8. Graph properly. While drawings don't have to be to scale, they should be clear enough so as to be understood. Unclear or incomplete graphics will only hurt your position.

  9. Properly document your findings. Phrases like "some damage," or "a lot of termites" are not helpful. Don't write in shorthand or write partial answers. If the question asks for "prior treatment," state the date and/or dates of prior treatment. If there are too many dates for the block, asterisk the block and explain them in the comments section.
    You can list all the details or indicate multiple treatments with records available at your office for review. Remember, these reports are being read by people who do not have the same knowledge as you. They must be able to understand the information you are providing.

  10. Red flag problem areas. If a house has been "recently remodeled" or has standing water in a crawlspace, indicate such and all other potential concerns that warrant notice. Failure to address these issues in an inspection report may cause them to be addressed in litigation later.

  11. Clearly communicate with the person ordering the report. Whether it is a buyer, real estate agent or closing agent, you need to confirm several things, preferably in a written communication. These include:

    1. Property address;

    2. Date of inspection;

    3. That no other inspections were reported to you in response to your direct inquiry;

    4. That you will be paid a specific amount at closing;

    5. Confirmation that the buyer or the buyer's agent may review prior treatment records, if they exist;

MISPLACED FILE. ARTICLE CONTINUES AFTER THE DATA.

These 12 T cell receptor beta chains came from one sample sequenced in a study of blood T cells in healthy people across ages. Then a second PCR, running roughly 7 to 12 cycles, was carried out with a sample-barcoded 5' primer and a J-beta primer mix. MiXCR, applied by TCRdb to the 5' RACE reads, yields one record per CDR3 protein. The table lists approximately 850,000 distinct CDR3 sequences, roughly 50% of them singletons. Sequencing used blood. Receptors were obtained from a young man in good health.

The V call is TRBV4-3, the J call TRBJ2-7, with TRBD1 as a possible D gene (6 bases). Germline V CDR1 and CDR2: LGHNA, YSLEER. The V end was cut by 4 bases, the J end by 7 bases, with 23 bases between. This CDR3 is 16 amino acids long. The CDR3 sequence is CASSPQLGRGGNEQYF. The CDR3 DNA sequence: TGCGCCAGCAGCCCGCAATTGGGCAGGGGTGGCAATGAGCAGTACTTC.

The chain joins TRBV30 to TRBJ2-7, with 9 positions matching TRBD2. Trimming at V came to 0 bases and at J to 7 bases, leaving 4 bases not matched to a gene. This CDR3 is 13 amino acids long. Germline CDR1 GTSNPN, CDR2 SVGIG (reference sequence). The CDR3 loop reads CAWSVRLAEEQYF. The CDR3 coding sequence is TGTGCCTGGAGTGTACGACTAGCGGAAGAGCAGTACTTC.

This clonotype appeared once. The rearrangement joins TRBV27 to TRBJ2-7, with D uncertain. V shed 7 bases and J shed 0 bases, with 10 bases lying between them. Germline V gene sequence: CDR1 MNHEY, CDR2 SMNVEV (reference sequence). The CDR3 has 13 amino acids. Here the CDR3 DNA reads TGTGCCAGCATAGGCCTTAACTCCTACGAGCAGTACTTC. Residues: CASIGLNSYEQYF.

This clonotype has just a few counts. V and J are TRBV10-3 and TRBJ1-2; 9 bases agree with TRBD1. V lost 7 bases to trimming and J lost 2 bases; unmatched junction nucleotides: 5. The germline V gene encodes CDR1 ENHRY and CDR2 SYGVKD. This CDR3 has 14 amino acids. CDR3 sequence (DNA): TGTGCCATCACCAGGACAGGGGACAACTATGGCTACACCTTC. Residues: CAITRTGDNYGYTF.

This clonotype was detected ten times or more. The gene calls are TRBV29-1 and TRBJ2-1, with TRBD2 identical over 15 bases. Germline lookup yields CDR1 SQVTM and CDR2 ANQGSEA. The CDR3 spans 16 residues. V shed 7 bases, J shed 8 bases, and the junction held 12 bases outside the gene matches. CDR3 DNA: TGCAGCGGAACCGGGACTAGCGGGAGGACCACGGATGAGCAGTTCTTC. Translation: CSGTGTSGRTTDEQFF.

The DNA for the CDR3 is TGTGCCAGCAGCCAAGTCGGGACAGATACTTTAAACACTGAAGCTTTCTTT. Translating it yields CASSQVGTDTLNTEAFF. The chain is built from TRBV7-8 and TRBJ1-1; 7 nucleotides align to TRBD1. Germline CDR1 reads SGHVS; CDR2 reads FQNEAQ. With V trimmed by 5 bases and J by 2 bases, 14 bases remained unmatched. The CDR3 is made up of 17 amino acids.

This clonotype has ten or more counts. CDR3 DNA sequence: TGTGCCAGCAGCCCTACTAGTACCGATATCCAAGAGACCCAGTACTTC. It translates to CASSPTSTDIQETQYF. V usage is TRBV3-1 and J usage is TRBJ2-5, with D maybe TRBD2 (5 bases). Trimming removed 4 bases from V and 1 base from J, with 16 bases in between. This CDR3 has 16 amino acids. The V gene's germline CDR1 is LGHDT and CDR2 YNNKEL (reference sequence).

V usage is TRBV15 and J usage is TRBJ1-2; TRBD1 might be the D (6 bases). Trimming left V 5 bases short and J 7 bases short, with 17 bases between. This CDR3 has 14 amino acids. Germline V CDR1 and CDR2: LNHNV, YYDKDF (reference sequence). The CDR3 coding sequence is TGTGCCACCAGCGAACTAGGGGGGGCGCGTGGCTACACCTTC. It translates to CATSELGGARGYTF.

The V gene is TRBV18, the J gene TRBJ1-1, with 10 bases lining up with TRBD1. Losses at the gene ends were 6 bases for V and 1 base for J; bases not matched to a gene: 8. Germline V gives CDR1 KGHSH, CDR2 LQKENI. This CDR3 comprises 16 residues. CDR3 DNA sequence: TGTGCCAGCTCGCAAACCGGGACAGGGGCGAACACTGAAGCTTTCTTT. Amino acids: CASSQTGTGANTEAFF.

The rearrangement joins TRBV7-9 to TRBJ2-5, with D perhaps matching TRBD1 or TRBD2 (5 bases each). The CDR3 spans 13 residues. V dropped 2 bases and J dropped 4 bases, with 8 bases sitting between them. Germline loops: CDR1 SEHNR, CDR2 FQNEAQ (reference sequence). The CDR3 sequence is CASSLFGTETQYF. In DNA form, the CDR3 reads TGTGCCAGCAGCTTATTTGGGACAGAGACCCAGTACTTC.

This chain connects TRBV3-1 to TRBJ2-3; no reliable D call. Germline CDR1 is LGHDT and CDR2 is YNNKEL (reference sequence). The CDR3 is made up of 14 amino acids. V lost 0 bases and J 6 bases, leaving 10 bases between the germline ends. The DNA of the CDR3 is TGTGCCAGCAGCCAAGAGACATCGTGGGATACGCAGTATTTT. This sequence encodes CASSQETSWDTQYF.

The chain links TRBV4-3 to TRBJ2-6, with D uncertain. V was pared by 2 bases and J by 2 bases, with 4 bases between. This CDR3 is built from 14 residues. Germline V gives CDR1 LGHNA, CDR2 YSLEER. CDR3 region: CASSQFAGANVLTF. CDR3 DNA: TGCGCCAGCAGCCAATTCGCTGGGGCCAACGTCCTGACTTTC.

6. Confirm that the buyer may be present at the inspection; and,

    7. Confirm that the buyer may transfer the current service agreement and explain how this can be done.

  12. Form should be properly delivered. All required signatures should be on the form. Consider having each page signed by the buyer, or at least initialed on each page. This is especially true if you have found a problem. If you fax the report (we suggest it be hand delivered and maybe even cash on delivery [or "COD"]) make sure both front and back of each necessary page is faxed and that you have a confirmation for each page.


There is a great deal of responsibility inherent with each inspection. This is indicative of the potential liability you face with each job. Don't try to do more in a day or week than you can reasonably handle. Don't be persuaded into being anything but absolutely clear in your report.

Remember, you are performing a valuable service for the buyer who may well one day be either your customer, or your plaintiff, in a lawsuit. Your job is to do a proper inspection, not meet a closing deadline.

The hiring of a lawyer is an important decision that should not be based solely on advertisements. Before you decide, ask us to send you free written information about our qualifications and experience by contacting us online or by phone at 850-650-7378.

© 2020 by Greg D. Crosslin.